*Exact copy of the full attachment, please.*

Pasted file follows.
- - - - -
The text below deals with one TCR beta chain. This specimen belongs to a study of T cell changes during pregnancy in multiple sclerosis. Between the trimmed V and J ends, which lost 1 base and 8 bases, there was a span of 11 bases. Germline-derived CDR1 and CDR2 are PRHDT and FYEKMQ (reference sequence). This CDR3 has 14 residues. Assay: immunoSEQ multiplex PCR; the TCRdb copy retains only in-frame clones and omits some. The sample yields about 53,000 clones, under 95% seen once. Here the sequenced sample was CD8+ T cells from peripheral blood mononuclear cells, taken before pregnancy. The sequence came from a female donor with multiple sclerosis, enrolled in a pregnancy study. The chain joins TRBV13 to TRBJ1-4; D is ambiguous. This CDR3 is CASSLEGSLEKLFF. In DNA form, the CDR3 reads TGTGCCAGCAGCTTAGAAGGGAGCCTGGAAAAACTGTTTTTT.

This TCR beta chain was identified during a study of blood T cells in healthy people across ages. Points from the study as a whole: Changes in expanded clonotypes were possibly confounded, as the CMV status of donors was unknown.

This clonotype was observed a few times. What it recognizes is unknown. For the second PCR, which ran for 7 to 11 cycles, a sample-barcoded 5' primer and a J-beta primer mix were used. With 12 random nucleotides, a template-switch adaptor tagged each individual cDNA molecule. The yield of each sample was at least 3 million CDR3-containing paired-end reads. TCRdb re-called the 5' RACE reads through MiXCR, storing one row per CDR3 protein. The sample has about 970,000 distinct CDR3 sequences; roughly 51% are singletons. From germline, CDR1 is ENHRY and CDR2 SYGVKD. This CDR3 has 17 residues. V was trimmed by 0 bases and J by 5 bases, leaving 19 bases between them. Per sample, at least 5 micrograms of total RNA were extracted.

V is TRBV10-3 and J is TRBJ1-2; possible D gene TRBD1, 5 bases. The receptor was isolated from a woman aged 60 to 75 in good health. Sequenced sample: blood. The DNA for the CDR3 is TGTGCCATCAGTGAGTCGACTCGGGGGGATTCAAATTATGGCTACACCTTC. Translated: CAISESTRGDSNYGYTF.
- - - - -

The text below deals with one TCR beta chain. This specimen belongs to a study of T cell changes during pregnancy in multiple sclerosis. Between the trimmed V and J ends, which lost 1 base and 8 bases, there was a span of 11 bases. Germline-derived CDR1 and CDR2 are PRHDT and FYEKMQ (reference sequence). This CDR3 has 14 residues. Assay: immunoSEQ multiplex PCR; the TCRdb copy retains only in-frame clones and omits some. The sample yields about 53,000 clones, under 95% seen once. Here the sequenced sample was CD8+ T cells from peripheral blood mononuclear cells, taken before pregnancy. The sequence came from a female donor with multiple sclerosis, enrolled in a pregnancy study. The chain joins TRBV13 to TRBJ1-4; D is ambiguous. This CDR3 is CASSLEGSLEKLFF. In DNA form, the CDR3 reads TGTGCCAGCAGCTTAGAAGGGAGCCTGGAAAAACTGTTTTTT.

This TCR beta chain was identified during a study of blood T cells in healthy people across ages. Points from the study as a whole: Changes in expanded clonotypes were possibly confounded, as the CMV status of donors was unknown.

This clonotype was observed a few times. What it recognizes is unknown. For the second PCR, which ran for 7 to 11 cycles, a sample-barcoded 5' primer and a J-beta primer mix were used. With 12 random nucleotides, a template-switch adaptor tagged each individual cDNA molecule. The yield of each sample was at least 3 million CDR3-containing paired-end reads. TCRdb re-called the 5' RACE reads through MiXCR, storing one row per CDR3 protein. The sample has about 970,000 distinct CDR3 sequences; roughly 51% are singletons. From germline, CDR1 is ENHRY and CDR2 SYGVKD. This CDR3 has 17 residues. V was trimmed by 0 bases and J by 5 bases, leaving 19 bases between them. Per sample, at least 5 micrograms of total RNA were extracted.

V is TRBV10-3 and J is TRBJ1-2; possible D gene TRBD1, 5 bases. The receptor was isolated from a woman aged 60 to 75 in good health. Sequenced sample: blood. The DNA for the CDR3 is TGTGCCATCAGTGAGTCGACTCGGGGGGATTCAAATTATGGCTACACCTTC. Translated: CAISESTRGDSNYGYTF.